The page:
Over the years we’ve seen airlines tweak their boarding and deplaning process, in an effort to minimize turn times. After all, maximizing aircraft utilization lets planes generate more revenue. One airline in India is now taking efficient deplaning to a new level.
IndiGo’s extreme deplaning process
IndiGo is an Indian low cost carrier that’s growing at a fast pace, with a fleet consisting primarily of Airbus A320-family aircraft. The airline has this week officially announced plans to deplane aircraft via three doors, including the forward left and right door, as well as the rear left door.
This new process will initially be deployed in Bengaluru (BLR), Delhi (DEL), and Mumbai (BOM), and will then gradually be extended to other cities.
IndiGo is the first airline in the world to regularly board a narrow body aircraft with three doors. The only other plane to board via three doors is the Airbus A380, the world’s biggest commercial jet, as it usually has two doors on the main deck and one door on the upper deck.
This is also the first time (at least that I know of) that an airline will deplane passengers through the right side of the aircraft. Historically the left side of the aircraft has been used for boarding, while the right side of the aircraft has been used for catering.
While I can appreciate how this will make things faster, presumably this also comes at a cost. The airline will have to pay for an extra ramp, and I’d have to imagine someone will also have to be on the right side of the aircraft managing the process and pointing people in the right direction.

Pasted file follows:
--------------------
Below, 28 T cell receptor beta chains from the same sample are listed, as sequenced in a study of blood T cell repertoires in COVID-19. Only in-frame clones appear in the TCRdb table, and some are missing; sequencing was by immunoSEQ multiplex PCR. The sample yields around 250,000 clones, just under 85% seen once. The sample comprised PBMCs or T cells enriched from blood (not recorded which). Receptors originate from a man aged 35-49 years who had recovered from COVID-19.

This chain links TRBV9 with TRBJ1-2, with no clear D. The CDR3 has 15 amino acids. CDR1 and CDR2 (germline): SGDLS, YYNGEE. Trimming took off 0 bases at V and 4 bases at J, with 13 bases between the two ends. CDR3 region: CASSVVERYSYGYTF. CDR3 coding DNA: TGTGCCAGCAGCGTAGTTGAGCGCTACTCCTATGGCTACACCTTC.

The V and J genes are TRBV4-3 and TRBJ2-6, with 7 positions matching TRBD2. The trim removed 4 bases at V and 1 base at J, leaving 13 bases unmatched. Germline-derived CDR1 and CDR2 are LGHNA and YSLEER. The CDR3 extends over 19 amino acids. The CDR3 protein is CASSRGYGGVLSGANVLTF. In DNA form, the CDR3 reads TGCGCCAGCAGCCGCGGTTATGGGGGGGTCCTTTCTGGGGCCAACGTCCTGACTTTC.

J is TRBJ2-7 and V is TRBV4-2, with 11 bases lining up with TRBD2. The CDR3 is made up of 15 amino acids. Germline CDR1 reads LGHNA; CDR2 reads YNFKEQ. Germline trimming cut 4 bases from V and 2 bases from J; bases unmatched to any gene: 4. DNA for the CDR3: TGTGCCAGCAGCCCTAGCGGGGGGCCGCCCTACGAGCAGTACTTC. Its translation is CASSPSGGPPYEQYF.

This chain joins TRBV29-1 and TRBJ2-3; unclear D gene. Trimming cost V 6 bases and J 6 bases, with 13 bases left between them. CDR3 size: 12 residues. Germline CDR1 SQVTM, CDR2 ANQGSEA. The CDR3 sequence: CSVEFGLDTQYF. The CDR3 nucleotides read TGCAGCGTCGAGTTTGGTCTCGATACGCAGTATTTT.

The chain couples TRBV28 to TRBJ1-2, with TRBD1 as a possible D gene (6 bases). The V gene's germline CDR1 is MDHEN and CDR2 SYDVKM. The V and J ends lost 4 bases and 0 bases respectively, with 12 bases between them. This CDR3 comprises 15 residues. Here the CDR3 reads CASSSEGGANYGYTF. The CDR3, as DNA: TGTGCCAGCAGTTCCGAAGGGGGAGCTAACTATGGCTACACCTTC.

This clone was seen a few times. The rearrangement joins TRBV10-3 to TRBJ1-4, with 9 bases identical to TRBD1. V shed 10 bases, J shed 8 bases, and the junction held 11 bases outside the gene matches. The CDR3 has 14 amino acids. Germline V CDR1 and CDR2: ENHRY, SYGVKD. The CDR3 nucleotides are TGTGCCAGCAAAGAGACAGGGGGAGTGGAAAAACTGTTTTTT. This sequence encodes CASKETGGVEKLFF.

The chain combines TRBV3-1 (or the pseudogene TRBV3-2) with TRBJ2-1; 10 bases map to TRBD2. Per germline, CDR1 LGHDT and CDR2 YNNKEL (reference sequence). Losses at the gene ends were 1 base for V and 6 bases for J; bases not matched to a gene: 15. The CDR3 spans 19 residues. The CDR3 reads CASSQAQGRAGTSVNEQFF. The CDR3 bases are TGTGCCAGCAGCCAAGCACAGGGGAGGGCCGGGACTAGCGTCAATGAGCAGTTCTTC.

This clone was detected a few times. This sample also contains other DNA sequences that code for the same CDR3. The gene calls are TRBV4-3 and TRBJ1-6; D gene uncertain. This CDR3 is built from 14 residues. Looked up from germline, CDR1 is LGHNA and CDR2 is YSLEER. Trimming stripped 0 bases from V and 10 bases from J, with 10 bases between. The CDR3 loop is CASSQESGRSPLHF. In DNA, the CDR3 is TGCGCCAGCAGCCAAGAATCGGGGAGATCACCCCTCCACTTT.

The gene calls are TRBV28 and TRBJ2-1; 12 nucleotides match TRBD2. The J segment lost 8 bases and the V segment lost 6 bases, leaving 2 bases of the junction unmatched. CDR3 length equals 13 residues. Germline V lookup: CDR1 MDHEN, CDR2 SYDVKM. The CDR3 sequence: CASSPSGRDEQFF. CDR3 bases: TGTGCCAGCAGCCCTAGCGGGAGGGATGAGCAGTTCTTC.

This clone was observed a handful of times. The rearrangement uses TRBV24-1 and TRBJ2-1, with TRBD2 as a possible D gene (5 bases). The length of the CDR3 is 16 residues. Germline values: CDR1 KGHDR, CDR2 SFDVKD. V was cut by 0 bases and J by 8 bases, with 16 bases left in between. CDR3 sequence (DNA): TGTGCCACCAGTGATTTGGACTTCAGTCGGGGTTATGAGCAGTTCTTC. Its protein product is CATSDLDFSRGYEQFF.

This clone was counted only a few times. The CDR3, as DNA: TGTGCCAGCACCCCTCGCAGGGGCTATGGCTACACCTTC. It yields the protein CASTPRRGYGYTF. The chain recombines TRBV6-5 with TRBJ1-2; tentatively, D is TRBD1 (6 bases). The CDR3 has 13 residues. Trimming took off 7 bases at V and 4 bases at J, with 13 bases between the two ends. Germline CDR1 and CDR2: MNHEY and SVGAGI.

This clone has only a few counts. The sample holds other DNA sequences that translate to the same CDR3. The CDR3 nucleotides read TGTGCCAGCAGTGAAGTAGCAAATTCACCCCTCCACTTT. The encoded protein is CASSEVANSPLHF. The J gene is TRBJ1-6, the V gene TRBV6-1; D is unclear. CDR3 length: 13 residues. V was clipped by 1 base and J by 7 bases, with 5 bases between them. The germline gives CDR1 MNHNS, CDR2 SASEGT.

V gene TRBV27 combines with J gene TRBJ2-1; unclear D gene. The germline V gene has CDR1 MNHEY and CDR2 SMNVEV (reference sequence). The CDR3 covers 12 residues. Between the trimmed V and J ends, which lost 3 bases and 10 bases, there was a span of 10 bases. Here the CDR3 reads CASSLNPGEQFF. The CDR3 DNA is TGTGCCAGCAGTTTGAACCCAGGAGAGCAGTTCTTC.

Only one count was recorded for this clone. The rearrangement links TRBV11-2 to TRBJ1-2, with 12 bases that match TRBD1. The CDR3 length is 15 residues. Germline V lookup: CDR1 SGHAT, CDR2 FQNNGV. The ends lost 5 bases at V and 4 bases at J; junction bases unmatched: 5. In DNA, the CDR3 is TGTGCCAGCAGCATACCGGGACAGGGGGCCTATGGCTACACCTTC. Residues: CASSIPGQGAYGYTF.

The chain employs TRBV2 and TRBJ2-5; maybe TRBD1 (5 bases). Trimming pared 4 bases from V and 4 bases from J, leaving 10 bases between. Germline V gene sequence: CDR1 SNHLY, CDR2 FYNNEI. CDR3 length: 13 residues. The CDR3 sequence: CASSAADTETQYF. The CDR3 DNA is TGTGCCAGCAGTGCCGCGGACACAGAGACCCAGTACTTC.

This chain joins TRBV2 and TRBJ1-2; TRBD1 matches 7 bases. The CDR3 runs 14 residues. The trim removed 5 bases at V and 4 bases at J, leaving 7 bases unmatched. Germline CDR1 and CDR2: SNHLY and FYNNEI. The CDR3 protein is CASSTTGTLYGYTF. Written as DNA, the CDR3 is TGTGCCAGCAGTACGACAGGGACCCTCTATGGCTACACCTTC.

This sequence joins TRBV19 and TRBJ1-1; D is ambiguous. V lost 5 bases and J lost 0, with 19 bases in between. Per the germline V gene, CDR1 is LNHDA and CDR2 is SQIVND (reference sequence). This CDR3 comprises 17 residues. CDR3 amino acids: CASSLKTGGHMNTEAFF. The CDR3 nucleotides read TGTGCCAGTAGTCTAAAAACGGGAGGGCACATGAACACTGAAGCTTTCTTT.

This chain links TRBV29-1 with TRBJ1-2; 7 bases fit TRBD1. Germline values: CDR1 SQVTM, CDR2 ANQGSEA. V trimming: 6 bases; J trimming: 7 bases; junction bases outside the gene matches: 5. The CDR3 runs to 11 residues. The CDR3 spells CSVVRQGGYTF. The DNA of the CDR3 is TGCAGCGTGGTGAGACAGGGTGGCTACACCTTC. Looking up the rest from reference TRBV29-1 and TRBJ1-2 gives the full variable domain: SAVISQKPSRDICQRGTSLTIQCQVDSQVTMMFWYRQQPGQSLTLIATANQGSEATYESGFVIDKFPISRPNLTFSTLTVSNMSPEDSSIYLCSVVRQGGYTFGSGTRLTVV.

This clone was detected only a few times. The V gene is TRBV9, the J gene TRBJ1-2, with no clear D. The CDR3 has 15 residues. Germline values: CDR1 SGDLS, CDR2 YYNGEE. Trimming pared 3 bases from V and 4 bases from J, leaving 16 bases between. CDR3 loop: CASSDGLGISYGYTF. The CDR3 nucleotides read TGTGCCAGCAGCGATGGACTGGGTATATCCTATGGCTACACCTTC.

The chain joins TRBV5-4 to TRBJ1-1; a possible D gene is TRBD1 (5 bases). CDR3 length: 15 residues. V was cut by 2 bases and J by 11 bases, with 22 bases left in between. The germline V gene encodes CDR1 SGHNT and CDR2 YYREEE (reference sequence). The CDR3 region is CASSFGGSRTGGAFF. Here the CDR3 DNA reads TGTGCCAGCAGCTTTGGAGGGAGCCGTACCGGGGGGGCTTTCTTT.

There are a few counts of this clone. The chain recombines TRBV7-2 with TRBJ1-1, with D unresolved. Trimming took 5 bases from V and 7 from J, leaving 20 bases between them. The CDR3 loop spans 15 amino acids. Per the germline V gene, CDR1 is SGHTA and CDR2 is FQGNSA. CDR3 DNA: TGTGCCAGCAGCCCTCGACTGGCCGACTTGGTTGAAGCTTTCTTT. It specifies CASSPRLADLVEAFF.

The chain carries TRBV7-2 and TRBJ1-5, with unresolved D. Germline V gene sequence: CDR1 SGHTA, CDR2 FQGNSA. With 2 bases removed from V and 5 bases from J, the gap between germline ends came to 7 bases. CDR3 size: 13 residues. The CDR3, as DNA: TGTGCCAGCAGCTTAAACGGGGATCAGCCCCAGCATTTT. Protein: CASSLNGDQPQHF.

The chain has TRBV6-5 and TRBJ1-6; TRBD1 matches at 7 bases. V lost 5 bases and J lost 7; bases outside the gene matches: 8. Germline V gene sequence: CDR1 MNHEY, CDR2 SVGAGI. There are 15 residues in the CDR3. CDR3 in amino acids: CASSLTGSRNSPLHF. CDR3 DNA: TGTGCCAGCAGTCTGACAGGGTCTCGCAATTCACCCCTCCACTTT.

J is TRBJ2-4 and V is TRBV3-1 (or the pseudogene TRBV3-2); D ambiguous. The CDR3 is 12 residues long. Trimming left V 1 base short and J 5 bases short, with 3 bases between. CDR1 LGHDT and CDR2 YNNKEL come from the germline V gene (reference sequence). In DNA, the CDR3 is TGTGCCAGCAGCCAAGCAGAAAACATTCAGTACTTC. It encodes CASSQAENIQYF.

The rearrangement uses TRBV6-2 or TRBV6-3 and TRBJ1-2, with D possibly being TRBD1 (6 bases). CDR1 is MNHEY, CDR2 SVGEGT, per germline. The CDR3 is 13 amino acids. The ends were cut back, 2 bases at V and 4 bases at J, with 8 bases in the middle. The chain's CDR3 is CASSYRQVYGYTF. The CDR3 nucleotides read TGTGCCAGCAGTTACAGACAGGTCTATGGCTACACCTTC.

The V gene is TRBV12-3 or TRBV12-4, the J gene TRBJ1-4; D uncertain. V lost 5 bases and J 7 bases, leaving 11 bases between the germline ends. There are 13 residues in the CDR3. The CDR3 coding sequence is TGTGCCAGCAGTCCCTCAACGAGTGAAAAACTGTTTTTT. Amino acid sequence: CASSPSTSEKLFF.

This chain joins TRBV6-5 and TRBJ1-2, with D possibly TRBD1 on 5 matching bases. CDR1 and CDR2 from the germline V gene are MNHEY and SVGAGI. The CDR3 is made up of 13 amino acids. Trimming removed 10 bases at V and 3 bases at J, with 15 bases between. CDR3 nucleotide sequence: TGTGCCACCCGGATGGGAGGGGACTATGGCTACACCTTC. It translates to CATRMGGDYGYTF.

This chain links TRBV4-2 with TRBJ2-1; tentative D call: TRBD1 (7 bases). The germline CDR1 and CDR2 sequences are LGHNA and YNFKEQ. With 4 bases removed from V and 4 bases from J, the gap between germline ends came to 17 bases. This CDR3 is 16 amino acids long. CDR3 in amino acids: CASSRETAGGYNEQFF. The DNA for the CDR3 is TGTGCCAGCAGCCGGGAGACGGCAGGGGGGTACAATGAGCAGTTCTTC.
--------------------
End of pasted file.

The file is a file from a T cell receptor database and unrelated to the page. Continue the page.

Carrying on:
How much time will IndiGo’s new boarding process save?
It’s claimed that it ordinarily takes 13-14 minutes to deplane an Airbus A321, the biggest plane in IndiGo’s fleet. However, with this updated process, it’s expected that it will take just 7-8 minutes to deplane.
I’m trying to wrap my head around how a 50% increase in the number of exits will lead to a 75-86% increase in the pace of deplaning. Admittedly the process of actually getting out the door is one bottleneck, but I’d think that getting down the aisle is another thing that takes time, and that’s still an issue, even with a second door in the front.
So I’d expect that an extra door would increase deplaning speeds, but not disproportionately in this way. I’m curious what I’m missing.
Indian low cost carrier IndiGo is trying to take its turn times to the next level by now deplaning passengers through three doors, with the addition of a ramp at the front right door. While I can appreciate how how this would shave some time off the deplaning process, I’m skeptical of the claim that it would reduce it from 13-14 minutes to 7-8 minutes.
What do you make of deplaning an A320 through three doors?